Vermont: Implementation of Comprehensive Reforms

Bookmark and Share

In 2005, Vermont was faced with a situation where about 60,000 Vermonters (about 9.8 percent) lacked health insurance. Three-quarters of these reported cost as the central reason for their uninsured status. About half of the uninsured were eligible for existing public programs but were not enrolled.[i] In response, the Vermont legislature and Governor Jim Douglas reached agreement on a series of health care reform bills aimed at achieving near-universal coverage by 2010.

Since the first health care reform bills were signed into law in 2006, Vermont has been working to implement a comprehensive set of legislation to make health care affordable, accessible, and of high quality for all Vermont residents. Through Green Mountain Care, the state and its partners have made available a family of low-cost and free health coverage programs. One of these programs, the Catamount Health Plan, offers a non-group insurance product for uninsured Vermont residents and began enrollment of eligible Vermonters in 2007. Catamount Health continues to be the centerpiece of the reforms. Vermont also has several programs to address the affordability of health insurance through premium assistance programs. The state provides premium assistance for Catamount Health on a sliding scale basis to enrollees with incomes under 300 percent FPL and also provides premium assistance to individuals and families in this same income category to enable enrollment through their employer-sponsored insurance plan.[ii]
Vermont set aside $1 million for the Green Mountain Care outreach campaign, which began in late 2007. The state contracted with a media firm to create a campaign designed to get the word out about the range of Vermont health programs, especially the new premium assistance programs. The media launch increased visits to their Web site by about four times and calls to their toll-free number by about 40 percent. By the end of February 2008, 3,344 individuals were enrolled in Vermont premium assistance programs out of the estimated 10,341 who are eligible. Vermont’s most recent survey in fall 2008 found its uninsured rate is now about 7.6 percent.[iii]
Vermont’s health care reform is financed by:
  • Individuals who pay sliding scale premiums based on their income;
  • A contribution from employers based on the number of employees;
  • Revenue from an increase in tobacco taxes;
  • Medicaid savings due to employer-sponsored insurance enrollment; and
  • Matching federal dollars under a federal Medicaid demonstration waiver.[iv]
Vermont’s health reform efforts related to wellness, prevention, and chronic care management rely on the premise that improving the quality of care and preventing disease are effective ways to reduce overall health care costs in the long run. The Vermont Blueprint for Health is a plan involving a statewide partnership to provide information, tools, and support to Vermonters who suffer from chronic conditions and to the providers who care for them.[v] Some of the key components of the Blueprint integrated pilot design include:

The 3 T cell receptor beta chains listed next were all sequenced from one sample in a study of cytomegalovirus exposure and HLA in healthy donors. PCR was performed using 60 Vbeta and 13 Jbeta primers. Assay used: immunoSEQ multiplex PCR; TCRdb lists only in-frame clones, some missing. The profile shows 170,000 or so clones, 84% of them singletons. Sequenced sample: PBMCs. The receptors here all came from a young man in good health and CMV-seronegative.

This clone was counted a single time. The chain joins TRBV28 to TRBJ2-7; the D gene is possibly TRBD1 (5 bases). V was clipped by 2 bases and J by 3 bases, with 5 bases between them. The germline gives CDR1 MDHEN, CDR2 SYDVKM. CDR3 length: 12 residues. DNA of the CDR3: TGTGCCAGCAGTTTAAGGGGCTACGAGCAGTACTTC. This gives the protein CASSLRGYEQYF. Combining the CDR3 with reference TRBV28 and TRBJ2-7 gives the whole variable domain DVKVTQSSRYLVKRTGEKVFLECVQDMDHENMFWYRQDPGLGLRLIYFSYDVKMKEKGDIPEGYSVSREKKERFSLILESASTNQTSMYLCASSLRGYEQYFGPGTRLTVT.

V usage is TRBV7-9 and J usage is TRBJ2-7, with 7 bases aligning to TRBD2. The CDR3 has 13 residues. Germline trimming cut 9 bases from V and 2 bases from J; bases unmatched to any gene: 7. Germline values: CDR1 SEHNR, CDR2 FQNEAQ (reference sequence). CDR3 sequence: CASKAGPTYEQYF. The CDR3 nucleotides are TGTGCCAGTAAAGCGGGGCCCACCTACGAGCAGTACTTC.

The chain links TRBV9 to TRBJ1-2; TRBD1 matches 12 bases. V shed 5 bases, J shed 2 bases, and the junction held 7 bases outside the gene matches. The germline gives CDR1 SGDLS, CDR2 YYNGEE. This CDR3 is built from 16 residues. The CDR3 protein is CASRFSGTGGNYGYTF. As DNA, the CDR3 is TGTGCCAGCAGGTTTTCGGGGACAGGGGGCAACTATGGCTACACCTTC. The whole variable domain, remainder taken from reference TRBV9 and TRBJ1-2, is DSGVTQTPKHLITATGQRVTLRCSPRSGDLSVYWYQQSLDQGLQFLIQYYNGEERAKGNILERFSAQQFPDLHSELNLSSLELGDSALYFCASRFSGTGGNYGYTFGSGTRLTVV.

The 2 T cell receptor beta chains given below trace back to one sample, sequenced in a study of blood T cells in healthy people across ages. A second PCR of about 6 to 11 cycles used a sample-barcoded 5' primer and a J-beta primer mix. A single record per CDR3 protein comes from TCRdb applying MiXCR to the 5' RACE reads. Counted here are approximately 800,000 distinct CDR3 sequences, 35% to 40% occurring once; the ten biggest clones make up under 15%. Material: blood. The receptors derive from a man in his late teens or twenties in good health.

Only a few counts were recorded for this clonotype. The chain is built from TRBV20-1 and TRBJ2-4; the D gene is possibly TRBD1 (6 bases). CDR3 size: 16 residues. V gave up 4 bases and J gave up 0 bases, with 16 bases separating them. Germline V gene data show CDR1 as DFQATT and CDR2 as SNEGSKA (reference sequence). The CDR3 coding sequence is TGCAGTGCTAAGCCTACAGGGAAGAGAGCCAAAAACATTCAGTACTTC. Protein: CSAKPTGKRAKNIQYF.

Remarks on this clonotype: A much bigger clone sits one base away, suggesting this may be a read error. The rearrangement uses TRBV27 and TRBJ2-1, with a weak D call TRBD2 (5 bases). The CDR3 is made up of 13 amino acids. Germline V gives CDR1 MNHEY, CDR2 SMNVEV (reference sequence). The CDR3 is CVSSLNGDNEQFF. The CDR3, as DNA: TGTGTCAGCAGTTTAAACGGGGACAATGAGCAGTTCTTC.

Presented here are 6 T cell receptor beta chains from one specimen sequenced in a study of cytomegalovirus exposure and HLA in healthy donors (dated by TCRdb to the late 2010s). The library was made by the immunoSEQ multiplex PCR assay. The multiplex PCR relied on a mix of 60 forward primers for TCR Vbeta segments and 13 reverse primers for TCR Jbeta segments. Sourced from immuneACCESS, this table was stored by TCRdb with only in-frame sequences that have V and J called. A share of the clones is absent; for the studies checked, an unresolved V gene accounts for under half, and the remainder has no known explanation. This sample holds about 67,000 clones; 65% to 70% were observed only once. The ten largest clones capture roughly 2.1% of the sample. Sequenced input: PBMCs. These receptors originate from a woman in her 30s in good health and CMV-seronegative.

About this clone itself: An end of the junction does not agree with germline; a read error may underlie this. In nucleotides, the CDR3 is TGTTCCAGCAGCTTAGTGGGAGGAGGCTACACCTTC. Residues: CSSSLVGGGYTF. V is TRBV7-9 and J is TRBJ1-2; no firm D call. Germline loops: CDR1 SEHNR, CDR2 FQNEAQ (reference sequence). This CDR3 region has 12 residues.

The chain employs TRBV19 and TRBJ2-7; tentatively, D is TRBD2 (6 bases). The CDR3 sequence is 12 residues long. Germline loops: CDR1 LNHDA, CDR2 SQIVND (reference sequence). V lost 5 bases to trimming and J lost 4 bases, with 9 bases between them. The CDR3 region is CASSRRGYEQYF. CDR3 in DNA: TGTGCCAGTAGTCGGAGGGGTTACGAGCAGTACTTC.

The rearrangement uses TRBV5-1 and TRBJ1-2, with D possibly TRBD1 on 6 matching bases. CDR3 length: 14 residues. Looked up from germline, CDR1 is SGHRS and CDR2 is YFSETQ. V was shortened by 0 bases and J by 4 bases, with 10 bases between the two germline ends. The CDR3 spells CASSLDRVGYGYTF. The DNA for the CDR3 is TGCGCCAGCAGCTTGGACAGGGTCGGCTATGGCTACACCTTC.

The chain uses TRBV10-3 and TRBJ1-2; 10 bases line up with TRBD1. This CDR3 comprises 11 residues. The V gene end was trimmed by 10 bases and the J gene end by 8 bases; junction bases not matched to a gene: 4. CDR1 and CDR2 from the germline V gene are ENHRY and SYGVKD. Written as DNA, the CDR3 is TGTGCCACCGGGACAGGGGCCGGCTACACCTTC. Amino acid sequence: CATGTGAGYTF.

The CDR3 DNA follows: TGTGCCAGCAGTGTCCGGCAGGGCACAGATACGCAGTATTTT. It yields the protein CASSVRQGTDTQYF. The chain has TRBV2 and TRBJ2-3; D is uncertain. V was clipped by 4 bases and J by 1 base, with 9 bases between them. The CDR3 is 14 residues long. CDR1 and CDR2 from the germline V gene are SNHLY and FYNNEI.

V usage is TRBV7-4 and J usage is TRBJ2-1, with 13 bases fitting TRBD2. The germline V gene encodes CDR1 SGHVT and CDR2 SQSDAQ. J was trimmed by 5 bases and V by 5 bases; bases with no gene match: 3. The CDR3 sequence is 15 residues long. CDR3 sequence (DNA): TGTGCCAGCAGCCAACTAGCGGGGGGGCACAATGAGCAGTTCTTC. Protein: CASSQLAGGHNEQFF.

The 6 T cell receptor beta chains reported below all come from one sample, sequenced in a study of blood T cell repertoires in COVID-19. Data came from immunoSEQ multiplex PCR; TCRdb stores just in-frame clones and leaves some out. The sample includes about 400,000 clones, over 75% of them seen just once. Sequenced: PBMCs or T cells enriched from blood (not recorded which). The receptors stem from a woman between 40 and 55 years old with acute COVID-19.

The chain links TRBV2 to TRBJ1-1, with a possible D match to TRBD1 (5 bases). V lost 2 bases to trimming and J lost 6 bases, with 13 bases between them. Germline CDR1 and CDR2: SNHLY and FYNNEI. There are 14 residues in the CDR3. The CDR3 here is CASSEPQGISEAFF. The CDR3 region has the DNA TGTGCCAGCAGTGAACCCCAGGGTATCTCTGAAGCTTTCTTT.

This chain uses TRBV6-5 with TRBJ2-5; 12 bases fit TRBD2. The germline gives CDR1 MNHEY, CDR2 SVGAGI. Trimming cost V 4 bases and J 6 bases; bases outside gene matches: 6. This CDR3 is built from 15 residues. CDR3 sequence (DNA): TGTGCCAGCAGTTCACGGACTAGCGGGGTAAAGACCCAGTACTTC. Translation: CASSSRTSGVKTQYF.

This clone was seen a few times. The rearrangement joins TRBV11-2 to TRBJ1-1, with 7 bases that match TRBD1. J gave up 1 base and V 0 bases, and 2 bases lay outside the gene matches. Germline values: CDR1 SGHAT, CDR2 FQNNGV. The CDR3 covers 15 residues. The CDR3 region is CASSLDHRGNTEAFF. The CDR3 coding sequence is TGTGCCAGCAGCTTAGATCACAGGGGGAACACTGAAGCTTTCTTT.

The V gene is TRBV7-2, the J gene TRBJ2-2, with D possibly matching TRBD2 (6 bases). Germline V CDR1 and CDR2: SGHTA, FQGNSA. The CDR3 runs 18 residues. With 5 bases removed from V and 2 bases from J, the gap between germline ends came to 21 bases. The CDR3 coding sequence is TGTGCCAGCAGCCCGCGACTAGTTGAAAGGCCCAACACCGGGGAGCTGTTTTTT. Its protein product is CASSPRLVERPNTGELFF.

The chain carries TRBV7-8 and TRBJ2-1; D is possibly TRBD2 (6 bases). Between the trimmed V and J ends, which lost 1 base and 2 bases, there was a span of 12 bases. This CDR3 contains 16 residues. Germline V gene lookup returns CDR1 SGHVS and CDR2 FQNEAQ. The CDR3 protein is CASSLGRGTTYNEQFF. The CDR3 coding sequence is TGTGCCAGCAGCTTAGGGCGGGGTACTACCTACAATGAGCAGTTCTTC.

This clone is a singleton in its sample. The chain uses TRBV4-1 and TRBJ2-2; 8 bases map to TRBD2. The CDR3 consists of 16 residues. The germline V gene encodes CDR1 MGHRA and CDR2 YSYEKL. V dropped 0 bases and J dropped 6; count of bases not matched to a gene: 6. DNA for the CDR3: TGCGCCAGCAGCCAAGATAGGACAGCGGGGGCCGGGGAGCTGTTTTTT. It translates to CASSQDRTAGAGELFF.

• Multidisciplinary Community Care Teams (CCT)
    • Staffing mix designed by the community to supplement existing resources
    • CCT in each community includes prevention specialists
    • Integration of public health prevention and care delivery
  • Financial Reform
    • A common form of enhanced provider payment across the three major commercial insurers in Vermont and Medicaid (Medicare is not participating)
    • Shared costs across all payers (except Medicare) for CCTs
  • Health Information Technology
    • Web-based clinical tracking system called DocSite
    • DocSite supports age and gender appropriate health maintenance and care for chronic diseases
  • Evaluation
    • Multi-payer claims database
    • Clinical process measures
    • Health status measures[vi]
Several communities throughout the state have begun piloting the Blueprint and states and communities around the country are watching this model to see if it reduces costs and improves chronic condition management in the state.[vii]

Continue reading on: Massachusetts


[i] “State Strategies,” State of the States, State Coverage Initiatives, AcademyHealth, January 2008.
[ii] “Overview of Vermont’s Health Care Reform,” State of Vermont Agency of Administration, September 2008; “Vermont’s Health Care Reform,” Vermont Agency of Administration.
[iii] “Update on Implementation of Coverage Expansions,” St@teside, State Coverage Initaitives, April 2008, available at
[iv] “Overview of Vermont’s Health Care Reform” op. cit.
[v] Ibid.
[vi] “September Highlights,” State Quality Improvement Institute, AcademyHealth and The Commonwealth Fund.
[vii] “Vermont’s Health Care Reform,” Vermont Agency of Administration.